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April 2, 2001
Crossing the Border for Health
Seniors trek to Mexico for lower drug prices
By Leah Shafer

illustration: Barbara Shone

When you walk across the International Bridge from Laredo, Texas, to Nuevo Laredo, Mexico, the change isn't just geographical. The dirt intersection at the end of the long bridge marks the beginning of pharmacological nirvana: ground zero for "drug tourists" who have come to this border town to stock up on cheap prescription drugs at any of the dozens of pharmacies that cater to Americans.

Entrepreneurial Mexican men stand around the intersection verbally besieging these drug tourists, aiming to be louder and quicker than the others in trying to grab the foreigners' attention.

"Hey, vato, you want to visit a pharmacy?"

"Guera, guera, you need medicine?"

Any of these men will walk you about half a block from the dirt intersection, to an area where pharmacies and doctors' offices occupy almost every available space. Here, Americans mill around carrying pink-and-white-striped plastic bags from the farmacías.

Welcome to Mexico. It is here that Claritin costs $0.93 per pill, compared to $1.94 in the United States. It is here that hormone replacement therapy drugs cost a fraction of the price of their northern cousins. It is here that high blood pressure pills, painkillers, antibiotics, and antidepressants fly from the shelves. These drugs are some of the most popular medicines imported by the senior demographic, according to U.S. Customs. And in Mexico, customers do little more to get written prescriptions for them than glance at a laminated price sheet and hand over the cash.

This virtual open medicine cabinet might seem odd to Americans, who are used to doctors' visits, lab tests, and restricted access to prescription medications. But for many seniors, this approach isn't odd at all. It represents what many feel should be a reality in the United States: affordable prescription drugs. This is especially true for those seniors who are on Medicare, which offers no prescription drug coverage, and for those with inadequate private health insurance. Mexican medications are cheap and accessible -- to a senior, a simple trip across the border can mean hundreds of dollars per year in savings.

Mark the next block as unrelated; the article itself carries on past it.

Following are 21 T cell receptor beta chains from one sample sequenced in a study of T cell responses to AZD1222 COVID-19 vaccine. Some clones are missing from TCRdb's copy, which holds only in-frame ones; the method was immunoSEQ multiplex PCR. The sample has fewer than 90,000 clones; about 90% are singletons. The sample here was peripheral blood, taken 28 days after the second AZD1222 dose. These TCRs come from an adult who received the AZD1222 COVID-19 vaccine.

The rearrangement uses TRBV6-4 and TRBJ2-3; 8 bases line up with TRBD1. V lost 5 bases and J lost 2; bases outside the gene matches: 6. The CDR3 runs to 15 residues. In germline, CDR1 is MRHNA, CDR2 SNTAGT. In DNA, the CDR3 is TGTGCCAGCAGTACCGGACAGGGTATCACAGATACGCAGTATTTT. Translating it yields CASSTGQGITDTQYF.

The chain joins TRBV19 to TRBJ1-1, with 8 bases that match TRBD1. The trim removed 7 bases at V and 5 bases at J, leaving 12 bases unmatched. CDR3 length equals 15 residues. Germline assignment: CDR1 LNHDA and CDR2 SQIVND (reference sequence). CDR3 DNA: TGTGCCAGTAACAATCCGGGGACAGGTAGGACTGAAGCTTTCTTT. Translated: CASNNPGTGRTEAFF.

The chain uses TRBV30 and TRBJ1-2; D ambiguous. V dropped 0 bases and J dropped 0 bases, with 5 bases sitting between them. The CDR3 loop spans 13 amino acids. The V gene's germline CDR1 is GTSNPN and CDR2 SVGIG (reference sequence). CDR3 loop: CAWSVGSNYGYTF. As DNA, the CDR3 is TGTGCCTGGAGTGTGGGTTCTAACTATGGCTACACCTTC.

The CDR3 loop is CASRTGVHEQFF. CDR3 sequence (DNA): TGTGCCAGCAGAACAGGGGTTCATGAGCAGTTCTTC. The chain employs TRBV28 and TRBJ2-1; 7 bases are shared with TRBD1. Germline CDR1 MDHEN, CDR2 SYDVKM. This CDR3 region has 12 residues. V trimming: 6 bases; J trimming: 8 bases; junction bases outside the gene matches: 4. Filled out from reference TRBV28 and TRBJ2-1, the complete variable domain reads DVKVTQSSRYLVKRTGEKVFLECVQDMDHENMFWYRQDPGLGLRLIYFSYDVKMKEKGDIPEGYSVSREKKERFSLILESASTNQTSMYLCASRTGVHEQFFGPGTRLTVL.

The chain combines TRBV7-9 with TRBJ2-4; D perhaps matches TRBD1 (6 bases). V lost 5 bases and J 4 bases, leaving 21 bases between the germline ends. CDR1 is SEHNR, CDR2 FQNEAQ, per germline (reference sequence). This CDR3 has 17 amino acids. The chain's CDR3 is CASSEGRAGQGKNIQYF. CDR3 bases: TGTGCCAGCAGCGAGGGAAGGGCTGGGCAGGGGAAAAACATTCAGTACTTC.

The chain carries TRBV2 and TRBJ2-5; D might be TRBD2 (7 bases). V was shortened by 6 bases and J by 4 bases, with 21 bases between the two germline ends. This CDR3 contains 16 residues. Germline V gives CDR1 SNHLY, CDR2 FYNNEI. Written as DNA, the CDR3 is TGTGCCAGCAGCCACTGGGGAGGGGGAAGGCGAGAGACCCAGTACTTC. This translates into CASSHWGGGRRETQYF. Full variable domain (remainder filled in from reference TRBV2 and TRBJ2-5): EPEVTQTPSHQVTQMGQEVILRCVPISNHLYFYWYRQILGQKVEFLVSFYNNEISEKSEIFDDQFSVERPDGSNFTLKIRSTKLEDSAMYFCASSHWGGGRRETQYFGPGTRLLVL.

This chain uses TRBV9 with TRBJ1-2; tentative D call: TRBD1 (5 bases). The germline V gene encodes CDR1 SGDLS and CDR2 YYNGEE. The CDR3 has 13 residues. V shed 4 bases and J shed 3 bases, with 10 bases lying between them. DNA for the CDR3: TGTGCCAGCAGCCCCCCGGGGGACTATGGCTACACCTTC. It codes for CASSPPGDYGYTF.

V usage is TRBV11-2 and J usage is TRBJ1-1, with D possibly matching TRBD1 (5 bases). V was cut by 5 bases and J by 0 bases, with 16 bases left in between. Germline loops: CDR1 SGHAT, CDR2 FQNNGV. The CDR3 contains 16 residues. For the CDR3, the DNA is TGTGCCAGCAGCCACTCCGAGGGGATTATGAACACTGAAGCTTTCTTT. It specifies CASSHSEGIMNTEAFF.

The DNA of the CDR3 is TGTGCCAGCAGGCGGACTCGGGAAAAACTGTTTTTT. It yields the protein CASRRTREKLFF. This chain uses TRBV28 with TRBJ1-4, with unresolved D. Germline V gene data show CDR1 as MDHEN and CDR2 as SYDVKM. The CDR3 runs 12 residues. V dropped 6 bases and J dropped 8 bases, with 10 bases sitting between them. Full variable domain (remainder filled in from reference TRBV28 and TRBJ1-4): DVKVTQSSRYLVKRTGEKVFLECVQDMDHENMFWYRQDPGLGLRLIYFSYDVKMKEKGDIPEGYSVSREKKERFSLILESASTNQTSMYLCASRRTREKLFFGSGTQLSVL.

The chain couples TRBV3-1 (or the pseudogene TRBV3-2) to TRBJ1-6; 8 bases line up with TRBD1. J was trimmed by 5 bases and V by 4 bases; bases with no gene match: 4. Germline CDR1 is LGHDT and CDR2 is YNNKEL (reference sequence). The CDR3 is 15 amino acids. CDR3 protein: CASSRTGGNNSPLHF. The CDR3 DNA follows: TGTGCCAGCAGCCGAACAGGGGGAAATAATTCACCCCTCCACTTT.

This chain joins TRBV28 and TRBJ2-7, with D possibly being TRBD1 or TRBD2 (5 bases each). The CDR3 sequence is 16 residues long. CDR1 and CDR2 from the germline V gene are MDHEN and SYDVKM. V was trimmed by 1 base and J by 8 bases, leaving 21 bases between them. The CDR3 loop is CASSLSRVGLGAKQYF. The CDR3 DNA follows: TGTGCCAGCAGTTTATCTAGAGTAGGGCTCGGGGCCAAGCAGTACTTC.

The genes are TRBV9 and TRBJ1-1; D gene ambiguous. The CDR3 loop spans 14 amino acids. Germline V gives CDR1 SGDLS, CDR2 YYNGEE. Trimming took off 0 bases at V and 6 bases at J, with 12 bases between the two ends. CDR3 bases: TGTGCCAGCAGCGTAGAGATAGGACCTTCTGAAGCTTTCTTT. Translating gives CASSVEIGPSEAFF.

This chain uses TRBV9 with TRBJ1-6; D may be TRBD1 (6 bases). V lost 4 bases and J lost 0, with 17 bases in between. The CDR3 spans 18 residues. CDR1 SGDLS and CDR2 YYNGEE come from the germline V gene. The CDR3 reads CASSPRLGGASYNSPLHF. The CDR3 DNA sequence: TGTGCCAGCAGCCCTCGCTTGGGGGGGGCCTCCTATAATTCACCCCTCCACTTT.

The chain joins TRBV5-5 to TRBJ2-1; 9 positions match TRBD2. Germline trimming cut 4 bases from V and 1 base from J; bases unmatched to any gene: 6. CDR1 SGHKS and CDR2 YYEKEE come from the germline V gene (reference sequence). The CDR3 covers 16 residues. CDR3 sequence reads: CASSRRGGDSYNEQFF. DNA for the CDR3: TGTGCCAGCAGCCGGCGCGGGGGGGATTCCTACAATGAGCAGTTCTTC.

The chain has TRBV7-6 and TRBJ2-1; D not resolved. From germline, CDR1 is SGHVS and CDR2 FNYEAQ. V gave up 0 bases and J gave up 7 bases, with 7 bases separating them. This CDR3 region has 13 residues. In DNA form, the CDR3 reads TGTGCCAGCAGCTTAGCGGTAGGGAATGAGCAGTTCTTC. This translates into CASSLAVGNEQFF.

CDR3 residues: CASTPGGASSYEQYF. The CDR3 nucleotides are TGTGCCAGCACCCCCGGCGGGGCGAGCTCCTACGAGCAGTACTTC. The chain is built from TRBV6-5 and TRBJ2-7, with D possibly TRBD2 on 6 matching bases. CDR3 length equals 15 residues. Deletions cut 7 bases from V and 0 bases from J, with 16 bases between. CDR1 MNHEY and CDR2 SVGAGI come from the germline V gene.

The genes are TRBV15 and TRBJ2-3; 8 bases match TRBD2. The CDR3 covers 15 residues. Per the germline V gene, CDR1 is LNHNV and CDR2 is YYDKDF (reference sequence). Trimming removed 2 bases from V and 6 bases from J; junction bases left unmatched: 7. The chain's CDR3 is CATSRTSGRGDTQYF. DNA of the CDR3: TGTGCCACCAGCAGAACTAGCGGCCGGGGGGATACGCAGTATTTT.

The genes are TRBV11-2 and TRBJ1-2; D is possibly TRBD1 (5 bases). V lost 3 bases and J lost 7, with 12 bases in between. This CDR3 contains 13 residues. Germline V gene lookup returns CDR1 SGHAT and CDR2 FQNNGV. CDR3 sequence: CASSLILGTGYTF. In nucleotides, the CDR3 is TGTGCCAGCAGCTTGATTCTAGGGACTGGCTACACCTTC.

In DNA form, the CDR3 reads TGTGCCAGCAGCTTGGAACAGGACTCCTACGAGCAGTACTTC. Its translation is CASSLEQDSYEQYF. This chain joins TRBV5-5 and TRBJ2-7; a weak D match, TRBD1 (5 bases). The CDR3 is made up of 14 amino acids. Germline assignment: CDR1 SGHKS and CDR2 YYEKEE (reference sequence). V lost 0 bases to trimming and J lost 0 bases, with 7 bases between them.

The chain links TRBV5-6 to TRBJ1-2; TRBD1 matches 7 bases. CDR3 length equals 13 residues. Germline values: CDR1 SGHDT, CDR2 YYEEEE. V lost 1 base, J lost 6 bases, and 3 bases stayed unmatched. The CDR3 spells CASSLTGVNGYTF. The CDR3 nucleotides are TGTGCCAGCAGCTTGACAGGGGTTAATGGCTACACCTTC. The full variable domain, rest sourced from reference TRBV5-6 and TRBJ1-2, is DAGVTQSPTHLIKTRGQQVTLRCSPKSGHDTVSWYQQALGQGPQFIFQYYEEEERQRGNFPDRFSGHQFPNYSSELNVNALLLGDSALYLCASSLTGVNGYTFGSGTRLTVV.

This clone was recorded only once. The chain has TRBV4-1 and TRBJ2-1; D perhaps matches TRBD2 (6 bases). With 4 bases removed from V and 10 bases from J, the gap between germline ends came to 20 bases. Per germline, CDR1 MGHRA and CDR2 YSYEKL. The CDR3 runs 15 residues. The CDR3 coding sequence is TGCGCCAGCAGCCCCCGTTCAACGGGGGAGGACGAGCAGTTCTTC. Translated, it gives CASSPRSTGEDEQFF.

Why bother with the border?

From Texas to California, seniors travel to Mexico to save money on their medications. Although the United States has more life-saving drugs than ever, the prices are skyrocketing, leaving many seniors asking themselves the uncomfortable question: Just how much is my health worth?

Conrad and Cora Ramirez have personal experience with this dilemma. The border is just ten miles from their home in El Paso, Texas, and Mr. Ramirez used to buy his cholesterol-lowering medications just across the Rio Grande River in Juarez, Mexico. Under Medicare, Mr. Ramirez had no prescription drug benefits, and the drug that kept him healthy cost 50 percent less in Juarez.

Even though a lot of Medicare recipients have secondary insurance to help cushion the blow of expensive medications, half of all recipients -- including those with the secondary insurance -- spend between $500 and $999 out-of-pocket on prescription drugs in a given year. In fact, 40 percent of those recipients spend over $1,000 a year. With costs like these -- which are expected to more than double in the next decade -- a trip to Mexico as a drug tourist can be the economical option.